National Grammar Day, established by Martha Brockenbrough, has been celebrated in the United States since 2008. Ms Brockenbrough is the author of Things That Make Us [Sic] and the founder of the Society for the Promotion of Good Grammar.
In this age of quick, short, electronic communication, grammar seems to have morphed into a new language. And that’s fine, even useful, if you’re speaking with peers. But when speaking with workmates, your boss, or a client, you need to be seen as someone who has command of standard language usage. It makes for effective and professional communication. Proper language usage serves the same purpose as dressing correctly for your business environment: It conveys a professional persona.
Some Common Grammar Mistakes
You’re vs Your
These two statements illustrate the differences between these two words:
Eat your dinner.
Eat. You’re dinner.
I vs Me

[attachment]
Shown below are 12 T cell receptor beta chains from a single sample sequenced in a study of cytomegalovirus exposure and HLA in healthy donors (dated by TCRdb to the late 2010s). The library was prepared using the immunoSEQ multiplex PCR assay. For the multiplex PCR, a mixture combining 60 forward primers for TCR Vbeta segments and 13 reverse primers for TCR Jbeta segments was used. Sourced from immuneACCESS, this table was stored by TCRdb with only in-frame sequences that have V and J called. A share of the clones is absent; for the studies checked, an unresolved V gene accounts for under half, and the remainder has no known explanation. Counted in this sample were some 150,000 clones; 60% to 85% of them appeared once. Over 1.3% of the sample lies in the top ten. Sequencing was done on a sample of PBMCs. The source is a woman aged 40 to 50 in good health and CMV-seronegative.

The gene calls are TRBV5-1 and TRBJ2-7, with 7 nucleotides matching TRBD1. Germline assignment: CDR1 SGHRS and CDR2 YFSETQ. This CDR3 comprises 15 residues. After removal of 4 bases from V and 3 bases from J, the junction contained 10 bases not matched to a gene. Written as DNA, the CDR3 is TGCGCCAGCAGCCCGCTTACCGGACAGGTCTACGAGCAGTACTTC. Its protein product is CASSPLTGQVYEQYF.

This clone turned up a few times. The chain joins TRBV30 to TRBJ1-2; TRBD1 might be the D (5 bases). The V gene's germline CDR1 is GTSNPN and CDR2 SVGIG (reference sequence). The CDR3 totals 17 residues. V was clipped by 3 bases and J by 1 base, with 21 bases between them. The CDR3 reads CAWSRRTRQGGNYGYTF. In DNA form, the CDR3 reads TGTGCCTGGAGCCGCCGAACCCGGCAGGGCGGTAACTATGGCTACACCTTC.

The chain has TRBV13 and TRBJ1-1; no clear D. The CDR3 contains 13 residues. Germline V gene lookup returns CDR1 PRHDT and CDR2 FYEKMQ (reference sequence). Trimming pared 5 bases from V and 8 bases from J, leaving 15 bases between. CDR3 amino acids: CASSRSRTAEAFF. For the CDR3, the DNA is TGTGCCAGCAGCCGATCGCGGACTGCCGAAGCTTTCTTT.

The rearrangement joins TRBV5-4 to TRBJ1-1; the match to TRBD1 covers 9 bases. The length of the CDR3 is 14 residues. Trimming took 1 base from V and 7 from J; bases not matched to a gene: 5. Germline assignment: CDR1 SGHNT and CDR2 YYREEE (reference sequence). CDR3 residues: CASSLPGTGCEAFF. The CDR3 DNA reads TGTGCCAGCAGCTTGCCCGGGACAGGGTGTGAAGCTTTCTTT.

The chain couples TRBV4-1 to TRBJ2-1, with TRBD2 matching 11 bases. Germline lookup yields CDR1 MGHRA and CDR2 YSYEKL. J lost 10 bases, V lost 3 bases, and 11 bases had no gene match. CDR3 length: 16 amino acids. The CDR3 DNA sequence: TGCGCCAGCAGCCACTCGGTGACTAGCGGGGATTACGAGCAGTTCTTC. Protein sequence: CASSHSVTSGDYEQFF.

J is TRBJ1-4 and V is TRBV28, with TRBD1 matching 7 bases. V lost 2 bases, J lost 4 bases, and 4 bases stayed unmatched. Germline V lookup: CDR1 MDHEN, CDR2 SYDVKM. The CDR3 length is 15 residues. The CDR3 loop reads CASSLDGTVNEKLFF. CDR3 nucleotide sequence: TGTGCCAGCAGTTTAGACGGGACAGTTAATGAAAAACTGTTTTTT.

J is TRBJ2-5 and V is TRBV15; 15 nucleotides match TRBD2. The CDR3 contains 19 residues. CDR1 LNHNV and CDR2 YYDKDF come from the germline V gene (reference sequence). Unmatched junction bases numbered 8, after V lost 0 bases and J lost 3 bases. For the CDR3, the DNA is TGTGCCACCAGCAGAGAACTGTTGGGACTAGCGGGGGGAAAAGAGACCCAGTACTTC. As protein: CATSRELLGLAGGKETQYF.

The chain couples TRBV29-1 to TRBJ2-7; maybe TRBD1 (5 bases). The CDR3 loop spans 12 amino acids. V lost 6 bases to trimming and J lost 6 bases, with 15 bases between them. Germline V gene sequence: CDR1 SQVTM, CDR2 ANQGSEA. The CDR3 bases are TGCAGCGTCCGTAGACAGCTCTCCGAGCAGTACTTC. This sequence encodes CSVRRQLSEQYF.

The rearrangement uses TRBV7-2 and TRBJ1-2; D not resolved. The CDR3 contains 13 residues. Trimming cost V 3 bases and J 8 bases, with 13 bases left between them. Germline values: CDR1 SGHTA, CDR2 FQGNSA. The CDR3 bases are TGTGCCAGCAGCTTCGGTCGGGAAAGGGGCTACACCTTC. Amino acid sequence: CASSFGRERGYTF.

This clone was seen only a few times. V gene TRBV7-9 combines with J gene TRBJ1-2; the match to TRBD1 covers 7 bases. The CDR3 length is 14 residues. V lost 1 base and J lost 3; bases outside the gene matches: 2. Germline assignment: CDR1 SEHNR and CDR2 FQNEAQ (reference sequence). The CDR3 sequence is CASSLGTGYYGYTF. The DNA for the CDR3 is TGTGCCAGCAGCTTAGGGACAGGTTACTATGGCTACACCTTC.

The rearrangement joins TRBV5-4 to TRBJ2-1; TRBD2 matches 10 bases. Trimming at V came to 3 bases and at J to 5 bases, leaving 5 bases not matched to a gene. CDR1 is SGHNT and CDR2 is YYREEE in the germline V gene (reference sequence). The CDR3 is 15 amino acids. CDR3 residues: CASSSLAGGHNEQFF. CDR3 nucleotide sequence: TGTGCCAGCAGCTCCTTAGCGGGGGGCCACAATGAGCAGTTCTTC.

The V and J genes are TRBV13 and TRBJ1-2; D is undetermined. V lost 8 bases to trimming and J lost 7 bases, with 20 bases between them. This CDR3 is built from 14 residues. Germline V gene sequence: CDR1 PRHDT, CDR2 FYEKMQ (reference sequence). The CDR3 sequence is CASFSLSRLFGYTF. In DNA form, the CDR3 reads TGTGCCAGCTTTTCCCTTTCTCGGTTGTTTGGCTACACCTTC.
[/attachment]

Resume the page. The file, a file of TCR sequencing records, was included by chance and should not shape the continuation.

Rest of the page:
Can you bring Billy and I to the store? — Incorrect
Can you bring Billy and me to the store — Correct
The easiest way to determine the proper usage of “I” or “me” is to, in this case, take “Billy” out of the sentence. You wouldn’t say “Can you bring I to the store”, right?
Who vs That
When you’re describing a person, use “who”.
Tammy is a woman who likes to hike.
When your describing an object, use “that”.
Her car is the one that was involved in the accident.
Then vs Than
Use “then” is used in relationship to time.
I washed my hair, then dried it.
Use “than” to make comparisons.
She thought her car was better than her brother’s car.
Less vs Fewer
Use “less” for things that aren’t quantifiable.
She has less money than he does.
Use “fewer” for things that are quantifiable.
She has fewer pennies than he does.
So, yes, the signs in groceries stores that says “10 items or less” is incorrect.
These are only a few of the most common grammar mistakes. It is to your benefit to study these, and to research on the Internet other common grammar errors.